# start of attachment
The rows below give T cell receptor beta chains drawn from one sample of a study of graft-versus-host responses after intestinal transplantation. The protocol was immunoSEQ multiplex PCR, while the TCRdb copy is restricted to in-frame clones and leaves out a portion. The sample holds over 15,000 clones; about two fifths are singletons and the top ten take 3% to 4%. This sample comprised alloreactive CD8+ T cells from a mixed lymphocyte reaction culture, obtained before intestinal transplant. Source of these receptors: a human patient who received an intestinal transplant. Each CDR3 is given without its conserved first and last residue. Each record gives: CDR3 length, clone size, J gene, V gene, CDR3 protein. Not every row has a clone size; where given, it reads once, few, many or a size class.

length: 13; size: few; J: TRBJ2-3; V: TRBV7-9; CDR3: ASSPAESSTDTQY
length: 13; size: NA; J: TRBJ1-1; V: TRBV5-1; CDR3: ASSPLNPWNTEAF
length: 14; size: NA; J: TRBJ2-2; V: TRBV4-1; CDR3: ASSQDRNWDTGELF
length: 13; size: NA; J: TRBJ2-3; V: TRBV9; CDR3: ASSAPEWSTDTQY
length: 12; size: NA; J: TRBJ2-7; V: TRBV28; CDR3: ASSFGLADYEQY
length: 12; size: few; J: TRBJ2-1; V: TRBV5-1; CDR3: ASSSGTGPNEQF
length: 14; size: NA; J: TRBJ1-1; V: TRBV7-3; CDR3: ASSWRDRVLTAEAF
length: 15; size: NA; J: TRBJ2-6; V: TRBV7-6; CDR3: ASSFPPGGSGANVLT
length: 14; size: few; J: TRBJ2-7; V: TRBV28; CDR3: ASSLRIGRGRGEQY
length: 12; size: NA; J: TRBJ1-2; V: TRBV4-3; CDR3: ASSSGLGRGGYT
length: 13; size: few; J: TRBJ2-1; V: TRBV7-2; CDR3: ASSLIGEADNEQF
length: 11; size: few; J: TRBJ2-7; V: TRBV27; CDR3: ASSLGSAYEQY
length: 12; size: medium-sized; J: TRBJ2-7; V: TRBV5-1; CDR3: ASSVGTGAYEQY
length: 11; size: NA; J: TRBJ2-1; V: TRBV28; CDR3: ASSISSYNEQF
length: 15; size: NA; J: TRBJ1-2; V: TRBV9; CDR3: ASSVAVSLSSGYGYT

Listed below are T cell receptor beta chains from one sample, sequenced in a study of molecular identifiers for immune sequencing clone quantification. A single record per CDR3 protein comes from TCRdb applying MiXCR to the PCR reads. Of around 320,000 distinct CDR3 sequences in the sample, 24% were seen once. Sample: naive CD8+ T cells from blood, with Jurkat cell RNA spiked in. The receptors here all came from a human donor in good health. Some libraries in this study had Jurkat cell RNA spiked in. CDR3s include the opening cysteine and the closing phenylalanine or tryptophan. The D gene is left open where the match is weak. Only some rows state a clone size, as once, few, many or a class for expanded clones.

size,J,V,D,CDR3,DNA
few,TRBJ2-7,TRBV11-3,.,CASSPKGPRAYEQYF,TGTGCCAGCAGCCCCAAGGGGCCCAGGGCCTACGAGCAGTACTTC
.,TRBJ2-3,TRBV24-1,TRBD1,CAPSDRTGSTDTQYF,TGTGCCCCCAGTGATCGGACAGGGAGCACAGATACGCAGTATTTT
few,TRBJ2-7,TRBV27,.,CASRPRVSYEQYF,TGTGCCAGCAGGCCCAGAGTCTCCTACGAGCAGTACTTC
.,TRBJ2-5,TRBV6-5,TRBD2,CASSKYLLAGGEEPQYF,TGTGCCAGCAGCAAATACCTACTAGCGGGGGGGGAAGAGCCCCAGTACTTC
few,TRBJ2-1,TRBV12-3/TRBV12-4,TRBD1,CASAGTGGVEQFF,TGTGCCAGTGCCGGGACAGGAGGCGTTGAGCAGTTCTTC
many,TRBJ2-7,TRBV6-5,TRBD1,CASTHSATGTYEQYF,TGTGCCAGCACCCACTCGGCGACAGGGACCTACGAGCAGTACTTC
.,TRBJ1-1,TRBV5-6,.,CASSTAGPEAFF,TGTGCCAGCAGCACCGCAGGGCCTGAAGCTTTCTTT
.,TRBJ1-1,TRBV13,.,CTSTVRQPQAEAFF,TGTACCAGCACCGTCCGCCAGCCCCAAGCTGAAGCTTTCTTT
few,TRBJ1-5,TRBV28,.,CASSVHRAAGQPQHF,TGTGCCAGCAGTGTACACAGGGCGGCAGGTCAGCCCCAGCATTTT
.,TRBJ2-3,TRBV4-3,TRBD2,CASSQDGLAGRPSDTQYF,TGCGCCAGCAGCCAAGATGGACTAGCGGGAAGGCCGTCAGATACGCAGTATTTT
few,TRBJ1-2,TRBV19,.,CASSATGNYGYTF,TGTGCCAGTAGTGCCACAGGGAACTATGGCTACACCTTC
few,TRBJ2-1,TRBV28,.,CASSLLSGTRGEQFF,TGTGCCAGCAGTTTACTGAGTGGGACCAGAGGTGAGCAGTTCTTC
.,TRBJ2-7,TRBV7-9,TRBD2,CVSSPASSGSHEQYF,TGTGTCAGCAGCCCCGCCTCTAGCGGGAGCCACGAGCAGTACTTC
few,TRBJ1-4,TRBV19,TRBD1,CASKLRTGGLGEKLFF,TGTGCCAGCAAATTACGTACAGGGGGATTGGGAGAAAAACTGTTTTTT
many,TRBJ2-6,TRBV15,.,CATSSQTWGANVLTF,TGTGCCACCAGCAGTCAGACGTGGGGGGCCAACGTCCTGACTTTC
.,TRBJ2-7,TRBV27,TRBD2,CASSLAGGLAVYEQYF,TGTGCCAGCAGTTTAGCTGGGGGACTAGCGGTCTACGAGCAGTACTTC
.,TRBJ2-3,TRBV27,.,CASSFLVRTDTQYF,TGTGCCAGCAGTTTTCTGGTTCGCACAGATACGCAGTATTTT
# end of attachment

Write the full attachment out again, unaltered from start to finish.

The rows below give T cell receptor beta chains drawn from one sample of a study of graft-versus-host responses after intestinal transplantation. The protocol was immunoSEQ multiplex PCR, while the TCRdb copy is restricted to in-frame clones and leaves out a portion. The sample holds over 15,000 clones; about two fifths are singletons and the top ten take 3% to 4%. This sample comprised alloreactive CD8+ T cells from a mixed lymphocyte reaction culture, obtained before intestinal transplant. Source of these receptors: a human patient who received an intestinal transplant. Each CDR3 is given without its conserved first and last residue. Each record gives: CDR3 length, clone size, J gene, V gene, CDR3 protein. Not every row has a clone size; where given, it reads once, few, many or a size class.

length: 13; size: few; J: TRBJ2-3; V: TRBV7-9; CDR3: ASSPAESSTDTQY
length: 13; size: NA; J: TRBJ1-1; V: TRBV5-1; CDR3: ASSPLNPWNTEAF
length: 14; size: NA; J: TRBJ2-2; V: TRBV4-1; CDR3: ASSQDRNWDTGELF
length: 13; size: NA; J: TRBJ2-3; V: TRBV9; CDR3: ASSAPEWSTDTQY
length: 12; size: NA; J: TRBJ2-7; V: TRBV28; CDR3: ASSFGLADYEQY
length: 12; size: few; J: TRBJ2-1; V: TRBV5-1; CDR3: ASSSGTGPNEQF
length: 14; size: NA; J: TRBJ1-1; V: TRBV7-3; CDR3: ASSWRDRVLTAEAF
length: 15; size: NA; J: TRBJ2-6; V: TRBV7-6; CDR3: ASSFPPGGSGANVLT
length: 14; size: few; J: TRBJ2-7; V: TRBV28; CDR3: ASSLRIGRGRGEQY
length: 12; size: NA; J: TRBJ1-2; V: TRBV4-3; CDR3: ASSSGLGRGGYT
length: 13; size: few; J: TRBJ2-1; V: TRBV7-2; CDR3: ASSLIGEADNEQF
length: 11; size: few; J: TRBJ2-7; V: TRBV27; CDR3: ASSLGSAYEQY
length: 12; size: medium-sized; J: TRBJ2-7; V: TRBV5-1; CDR3: ASSVGTGAYEQY
length: 11; size: NA; J: TRBJ2-1; V: TRBV28; CDR3: ASSISSYNEQF
length: 15; size: NA; J: TRBJ1-2; V: TRBV9; CDR3: ASSVAVSLSSGYGYT

Listed below are T cell receptor beta chains from one sample, sequenced in a study of molecular identifiers for immune sequencing clone quantification. A single record per CDR3 protein comes from TCRdb applying MiXCR to the PCR reads. Of around 320,000 distinct CDR3 sequences in the sample, 24% were seen once. Sample: naive CD8+ T cells from blood, with Jurkat cell RNA spiked in. The receptors here all came from a human donor in good health. Some libraries in this study had Jurkat cell RNA spiked in. CDR3s include the opening cysteine and the closing phenylalanine or tryptophan. The D gene is left open where the match is weak. Only some rows state a clone size, as once, few, many or a class for expanded clones.

size,J,V,D,CDR3,DNA
few,TRBJ2-7,TRBV11-3,.,CASSPKGPRAYEQYF,TGTGCCAGCAGCCCCAAGGGGCCCAGGGCCTACGAGCAGTACTTC
.,TRBJ2-3,TRBV24-1,TRBD1,CAPSDRTGSTDTQYF,TGTGCCCCCAGTGATCGGACAGGGAGCACAGATACGCAGTATTTT
few,TRBJ2-7,TRBV27,.,CASRPRVSYEQYF,TGTGCCAGCAGGCCCAGAGTCTCCTACGAGCAGTACTTC
.,TRBJ2-5,TRBV6-5,TRBD2,CASSKYLLAGGEEPQYF,TGTGCCAGCAGCAAATACCTACTAGCGGGGGGGGAAGAGCCCCAGTACTTC
few,TRBJ2-1,TRBV12-3/TRBV12-4,TRBD1,CASAGTGGVEQFF,TGTGCCAGTGCCGGGACAGGAGGCGTTGAGCAGTTCTTC
many,TRBJ2-7,TRBV6-5,TRBD1,CASTHSATGTYEQYF,TGTGCCAGCACCCACTCGGCGACAGGGACCTACGAGCAGTACTTC
.,TRBJ1-1,TRBV5-6,.,CASSTAGPEAFF,TGTGCCAGCAGCACCGCAGGGCCTGAAGCTTTCTTT
.,TRBJ1-1,TRBV13,.,CTSTVRQPQAEAFF,TGTACCAGCACCGTCCGCCAGCCCCAAGCTGAAGCTTTCTTT
few,TRBJ1-5,TRBV28,.,CASSVHRAAGQPQHF,TGTGCCAGCAGTGTACACAGGGCGGCAGGTCAGCCCCAGCATTTT
.,TRBJ2-3,TRBV4-3,TRBD2,CASSQDGLAGRPSDTQYF,TGCGCCAGCAGCCAAGATGGACTAGCGGGAAGGCCGTCAGATACGCAGTATTTT
few,TRBJ1-2,TRBV19,.,CASSATGNYGYTF,TGTGCCAGTAGTGCCACAGGGAACTATGGCTACACCTTC
few,TRBJ2-1,TRBV28,.,CASSLLSGTRGEQFF,TGTGCCAGCAGTTTACTGAGTGGGACCAGAGGTGAGCAGTTCTTC
.,TRBJ2-7,TRBV7-9,TRBD2,CVSSPASSGSHEQYF,TGTGTCAGCAGCCCCGCCTCTAGCGGGAGCCACGAGCAGTACTTC
few,TRBJ1-4,TRBV19,TRBD1,CASKLRTGGLGEKLFF,TGTGCCAGCAAATTACGTACAGGGGGATTGGGAGAAAAACTGTTTTTT
many,TRBJ2-6,TRBV15,.,CATSSQTWGANVLTF,TGTGCCACCAGCAGTCAGACGTGGGGGGCCAACGTCCTGACTTTC
.,TRBJ2-7,TRBV27,TRBD2,CASSLAGGLAVYEQYF,TGTGCCAGCAGTTTAGCTGGGGGACTAGCGGTCTACGAGCAGTACTTC
.,TRBJ2-3,TRBV27,.,CASSFLVRTDTQYF,TGTGCCAGCAGTTTTCTGGTTCGCACAGATACGCAGTATTTT